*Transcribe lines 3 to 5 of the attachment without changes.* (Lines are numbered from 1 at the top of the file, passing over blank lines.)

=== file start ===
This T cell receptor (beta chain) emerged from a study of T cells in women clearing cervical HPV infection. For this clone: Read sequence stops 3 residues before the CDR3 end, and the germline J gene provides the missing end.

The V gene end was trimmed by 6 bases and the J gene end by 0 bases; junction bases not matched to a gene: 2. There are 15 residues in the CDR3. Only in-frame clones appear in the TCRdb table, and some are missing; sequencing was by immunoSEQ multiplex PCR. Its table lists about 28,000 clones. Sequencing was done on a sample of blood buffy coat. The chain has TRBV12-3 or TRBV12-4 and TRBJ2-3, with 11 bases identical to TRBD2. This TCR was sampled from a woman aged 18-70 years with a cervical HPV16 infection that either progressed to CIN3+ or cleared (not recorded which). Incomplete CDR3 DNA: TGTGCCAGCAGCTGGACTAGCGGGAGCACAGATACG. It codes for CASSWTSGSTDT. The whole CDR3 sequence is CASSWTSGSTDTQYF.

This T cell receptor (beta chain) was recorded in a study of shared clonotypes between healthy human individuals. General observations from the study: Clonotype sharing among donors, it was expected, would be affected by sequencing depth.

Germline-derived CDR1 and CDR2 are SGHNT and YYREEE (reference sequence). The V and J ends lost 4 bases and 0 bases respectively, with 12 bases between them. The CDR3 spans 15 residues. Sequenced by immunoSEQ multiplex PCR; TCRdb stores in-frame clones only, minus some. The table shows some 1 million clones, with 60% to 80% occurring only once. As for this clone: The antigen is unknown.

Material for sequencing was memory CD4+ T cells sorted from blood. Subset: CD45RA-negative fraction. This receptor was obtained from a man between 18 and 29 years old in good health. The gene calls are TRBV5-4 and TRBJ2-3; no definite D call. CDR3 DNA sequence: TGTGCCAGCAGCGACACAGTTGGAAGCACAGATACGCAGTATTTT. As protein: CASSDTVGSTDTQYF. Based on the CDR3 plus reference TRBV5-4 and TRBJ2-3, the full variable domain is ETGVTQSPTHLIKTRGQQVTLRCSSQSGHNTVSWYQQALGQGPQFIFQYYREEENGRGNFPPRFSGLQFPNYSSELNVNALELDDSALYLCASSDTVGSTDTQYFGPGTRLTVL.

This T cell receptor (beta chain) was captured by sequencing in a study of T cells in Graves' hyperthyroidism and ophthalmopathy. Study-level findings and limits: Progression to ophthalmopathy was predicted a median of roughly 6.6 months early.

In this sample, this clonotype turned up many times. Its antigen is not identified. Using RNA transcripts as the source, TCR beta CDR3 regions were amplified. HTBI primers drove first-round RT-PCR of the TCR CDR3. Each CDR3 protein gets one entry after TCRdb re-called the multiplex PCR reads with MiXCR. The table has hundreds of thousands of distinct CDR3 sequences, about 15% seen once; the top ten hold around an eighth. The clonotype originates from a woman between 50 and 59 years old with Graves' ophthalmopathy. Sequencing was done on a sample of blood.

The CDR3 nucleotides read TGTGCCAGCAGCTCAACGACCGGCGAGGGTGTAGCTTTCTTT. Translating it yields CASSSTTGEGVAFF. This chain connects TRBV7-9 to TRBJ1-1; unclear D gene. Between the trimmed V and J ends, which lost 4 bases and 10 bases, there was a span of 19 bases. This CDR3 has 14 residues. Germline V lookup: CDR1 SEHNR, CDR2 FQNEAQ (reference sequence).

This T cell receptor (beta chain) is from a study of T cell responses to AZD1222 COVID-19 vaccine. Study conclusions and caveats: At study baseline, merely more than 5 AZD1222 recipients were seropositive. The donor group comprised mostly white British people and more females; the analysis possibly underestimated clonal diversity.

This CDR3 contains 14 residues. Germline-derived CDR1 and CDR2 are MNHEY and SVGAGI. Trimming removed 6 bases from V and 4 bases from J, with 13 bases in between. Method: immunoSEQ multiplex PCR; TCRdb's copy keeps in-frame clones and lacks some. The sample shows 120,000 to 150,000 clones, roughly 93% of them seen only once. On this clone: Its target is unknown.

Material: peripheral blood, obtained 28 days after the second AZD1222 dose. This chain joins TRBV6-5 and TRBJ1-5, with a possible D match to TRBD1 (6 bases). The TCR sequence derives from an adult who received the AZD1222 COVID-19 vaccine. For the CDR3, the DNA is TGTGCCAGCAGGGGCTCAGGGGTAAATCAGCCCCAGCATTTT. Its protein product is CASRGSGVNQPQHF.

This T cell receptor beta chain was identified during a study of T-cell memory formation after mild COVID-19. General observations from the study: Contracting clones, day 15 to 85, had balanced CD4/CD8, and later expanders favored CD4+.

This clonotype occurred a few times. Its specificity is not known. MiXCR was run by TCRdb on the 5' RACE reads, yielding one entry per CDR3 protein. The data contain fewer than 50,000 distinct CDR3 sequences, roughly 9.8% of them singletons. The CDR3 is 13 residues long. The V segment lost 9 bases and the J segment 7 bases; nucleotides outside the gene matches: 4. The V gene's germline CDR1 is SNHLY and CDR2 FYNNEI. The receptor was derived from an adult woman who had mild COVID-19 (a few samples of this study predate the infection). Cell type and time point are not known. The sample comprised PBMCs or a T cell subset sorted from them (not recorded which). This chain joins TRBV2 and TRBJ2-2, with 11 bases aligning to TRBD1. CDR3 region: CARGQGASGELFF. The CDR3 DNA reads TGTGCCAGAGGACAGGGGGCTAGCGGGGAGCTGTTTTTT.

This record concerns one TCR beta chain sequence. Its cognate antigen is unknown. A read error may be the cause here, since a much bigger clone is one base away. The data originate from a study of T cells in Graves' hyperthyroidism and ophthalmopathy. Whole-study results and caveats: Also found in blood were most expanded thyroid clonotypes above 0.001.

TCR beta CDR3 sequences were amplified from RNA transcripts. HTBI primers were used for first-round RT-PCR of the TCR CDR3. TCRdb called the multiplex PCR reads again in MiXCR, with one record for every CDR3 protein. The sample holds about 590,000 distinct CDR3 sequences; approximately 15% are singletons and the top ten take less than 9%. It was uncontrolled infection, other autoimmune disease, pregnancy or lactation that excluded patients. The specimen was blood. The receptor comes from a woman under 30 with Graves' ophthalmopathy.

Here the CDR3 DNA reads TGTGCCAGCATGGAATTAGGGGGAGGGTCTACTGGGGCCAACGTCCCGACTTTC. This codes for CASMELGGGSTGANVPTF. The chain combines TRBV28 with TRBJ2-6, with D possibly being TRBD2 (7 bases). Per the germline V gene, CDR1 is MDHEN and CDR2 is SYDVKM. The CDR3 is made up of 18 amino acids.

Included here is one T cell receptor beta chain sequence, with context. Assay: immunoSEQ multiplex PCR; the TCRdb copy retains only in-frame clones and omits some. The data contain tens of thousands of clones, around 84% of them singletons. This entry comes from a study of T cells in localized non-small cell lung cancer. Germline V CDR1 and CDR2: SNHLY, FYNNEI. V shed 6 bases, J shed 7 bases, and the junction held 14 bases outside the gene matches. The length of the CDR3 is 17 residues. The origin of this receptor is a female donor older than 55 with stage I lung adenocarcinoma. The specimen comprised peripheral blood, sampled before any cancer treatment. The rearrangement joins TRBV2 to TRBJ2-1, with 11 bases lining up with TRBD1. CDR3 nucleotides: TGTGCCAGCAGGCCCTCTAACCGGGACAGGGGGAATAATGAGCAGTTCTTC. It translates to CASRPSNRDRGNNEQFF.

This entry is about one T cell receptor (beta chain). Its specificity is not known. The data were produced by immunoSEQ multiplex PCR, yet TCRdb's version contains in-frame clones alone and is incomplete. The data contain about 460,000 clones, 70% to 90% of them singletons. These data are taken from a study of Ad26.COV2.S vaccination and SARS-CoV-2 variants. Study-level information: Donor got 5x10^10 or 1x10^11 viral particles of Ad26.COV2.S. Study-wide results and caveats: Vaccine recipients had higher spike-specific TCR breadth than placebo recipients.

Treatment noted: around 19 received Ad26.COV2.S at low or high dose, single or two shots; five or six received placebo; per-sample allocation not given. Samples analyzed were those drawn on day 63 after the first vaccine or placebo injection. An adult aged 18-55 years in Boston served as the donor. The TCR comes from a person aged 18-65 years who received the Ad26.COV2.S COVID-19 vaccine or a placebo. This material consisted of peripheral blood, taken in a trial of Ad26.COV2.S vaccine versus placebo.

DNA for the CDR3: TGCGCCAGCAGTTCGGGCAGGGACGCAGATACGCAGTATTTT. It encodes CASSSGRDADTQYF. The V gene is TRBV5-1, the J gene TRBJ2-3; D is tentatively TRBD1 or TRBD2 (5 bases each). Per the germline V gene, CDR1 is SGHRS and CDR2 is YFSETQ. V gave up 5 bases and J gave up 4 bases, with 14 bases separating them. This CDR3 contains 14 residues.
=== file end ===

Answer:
This T cell receptor (beta chain) was recorded in a study of shared clonotypes between healthy human individuals. General observations from the study: Clonotype sharing among donors, it was expected, would be affected by sequencing depth.

Germline-derived CDR1 and CDR2 are SGHNT and YYREEE (reference sequence). The V and J ends lost 4 bases and 0 bases respectively, with 12 bases between them. The CDR3 spans 15 residues. Sequenced by immunoSEQ multiplex PCR; TCRdb stores in-frame clones only, minus some. The table shows some 1 million clones, with 60% to 80% occurring only once. As for this clone: The antigen is unknown.

Material for sequencing was memory CD4+ T cells sorted from blood. Subset: CD45RA-negative fraction. This receptor was obtained from a man between 18 and 29 years old in good health. The gene calls are TRBV5-4 and TRBJ2-3; no definite D call. CDR3 DNA sequence: TGTGCCAGCAGCGACACAGTTGGAAGCACAGATACGCAGTATTTT. As protein: CASSDTVGSTDTQYF. Based on the CDR3 plus reference TRBV5-4 and TRBJ2-3, the full variable domain is ETGVTQSPTHLIKTRGQQVTLRCSSQSGHNTVSWYQQALGQGPQFIFQYYREEENGRGNFPPRFSGLQFPNYSSELNVNALELDDSALYLCASSDTVGSTDTQYFGPGTRLTVL.